Ben Censoni Award for Excellence in Public Service

About Ben Censoni

The Ben Censoni Award for Excellence in Public Service is the only award that recognizes public officials who strive to improve the lives of people with intellectual and developmental disabilities. The award is named after the late Ben Censoni, former developmental disabilities director for Michigan and chair of the association’s Governmental Affairs Committee.

Ben Censoni was not only successful because of his intelligence and charm, but because of his persistence — his “press on regardless” attitude — and this kind of pressing stimulates ingenuity. He was energetic. He was honorable. He had conviction. He was resilient. He was not just an advocate — he was a champion. Given a little time, he always came up with a good tactic to use, even with the most thorny problems. But more than anything, he was admired most because he was optimistic.


The NASDDDS Board of Directors uses the following criteria to select recipients of the Ben Censoni Excellence in Public Service Award: 

  1. (a) An employee of federal, state, county, or municipal government in a position directly related to persons with intellectual/developmental disabilities; or (b) a federal, state, or local elected official.
  2. An optimistic, forward-thinking person whose energy is focused on propelling service systems toward positive changes, and who recognizes a system that is evolving and is able to help it move in a positive, planful direction. Furthermore, the person should have a proven capability to establish and achieve ambitious goals. 
  3. A person whose work evidences (as Ben’s did) a strong personal and professional commitment to human dignity and community integration for persons with intellectual/developmental disabilities, especially individuals with severe disabilities.
  4. An individual who has made one or more noteworthy contributions to the organization and delivery of disabilities services in the United States.
  5. Someone who equips his or her colleagues to make a difference and offers them the tools and resources they need to succeed. He or she should personify Ben’s belief that “people are what really matter.”

Censoni Award Recipients

Mark A. Thomas (2022)

NASDDDS is pleased to award Mark A. Thomas, former NASDDDS Board President and Deputy Secretary of the Louisiana Department of Health, the Ben Censoni Award for Excellence in Public Service. This award recognizes not only Mark’s resilient and optimistic approach to public service, but also the numerous advancements in the field achieved under his watch. Mark was first elected to the NASDDDS board in 2017 and assumed the presidency in January of 2020. Before pursuing a position in the private sector, Mr. Thomas served as Deputy Secretary at the Louisiana Department of Health. Prior to that role, he supported I/DD services in his home state as Assistant Secretary for the Louisiana Office for Citizens with Developmental Disabilities. He has more than 25 years of experience in the field of developmental disabilities. During his tenure at the Department of Health, Mr. Thomas led the State through the public health emergency caused by the COVID-19 pandemic and numerous significant regional emergencies all while maintaining an eye toward constant innovation and improvement of the State’s ability to effectively support people with I/DD and their families. Mr. Thomas’ significant accomplishments also include ending the state waiting list for I/DD services; implementing a tiered waiver; and, rebalancing the service delivery system. Under his leadership, NASDDDS began the association’s investment in a coordinated diversity, equity, and inclusion initiative aimed at advancing the efforts of the association and its member states in this area. His impact on Louisiana and the association is long lasting and his efforts will be felt for many generations to come.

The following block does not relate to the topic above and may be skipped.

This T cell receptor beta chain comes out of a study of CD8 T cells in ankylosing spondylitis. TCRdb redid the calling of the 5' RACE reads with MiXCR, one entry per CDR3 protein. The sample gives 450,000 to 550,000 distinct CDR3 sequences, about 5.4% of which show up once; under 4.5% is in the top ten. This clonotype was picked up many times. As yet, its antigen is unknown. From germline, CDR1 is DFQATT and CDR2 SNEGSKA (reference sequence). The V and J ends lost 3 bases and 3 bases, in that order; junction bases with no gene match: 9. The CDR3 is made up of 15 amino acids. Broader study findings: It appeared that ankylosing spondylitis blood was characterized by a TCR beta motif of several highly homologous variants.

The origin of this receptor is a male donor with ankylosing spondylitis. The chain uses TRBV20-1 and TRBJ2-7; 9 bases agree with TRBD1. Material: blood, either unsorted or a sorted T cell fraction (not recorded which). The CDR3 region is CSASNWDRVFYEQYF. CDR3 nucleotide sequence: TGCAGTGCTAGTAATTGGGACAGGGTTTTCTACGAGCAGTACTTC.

Evelyn Perez (2021)

Evelyn Perez, Assistant Secretary for the Washington State Developmental Disabilities Administration, retired in 2021 after 35-years of state service. Many know Evelyn as a civil rights champion for individuals with intellectual and developmental disabilities. Evelyn’s career began with the Department of Social and Health Services as an attendant counselor at Lakeland Village in Medical Lake, and rising through the ranks to serve as the DDA Region 1 Administrator. In 2013, Evelyn led the division to become its own administration and served as the first assistant secretary for the newly created administration. Her distinguished career also includes founding membership for the Latino Leadership Network –supporting and empowering Latino state employees. As Evelyn took leadership of the administration, she not only built a formidable team, she established relationships with clients, their guardians and legislative stakeholders, who all gained a renewed respect for her advocacy and a presence that was felt across the entire state. Her work in informing person-centered supports and services was felt across the entire department and served as an example across the nation.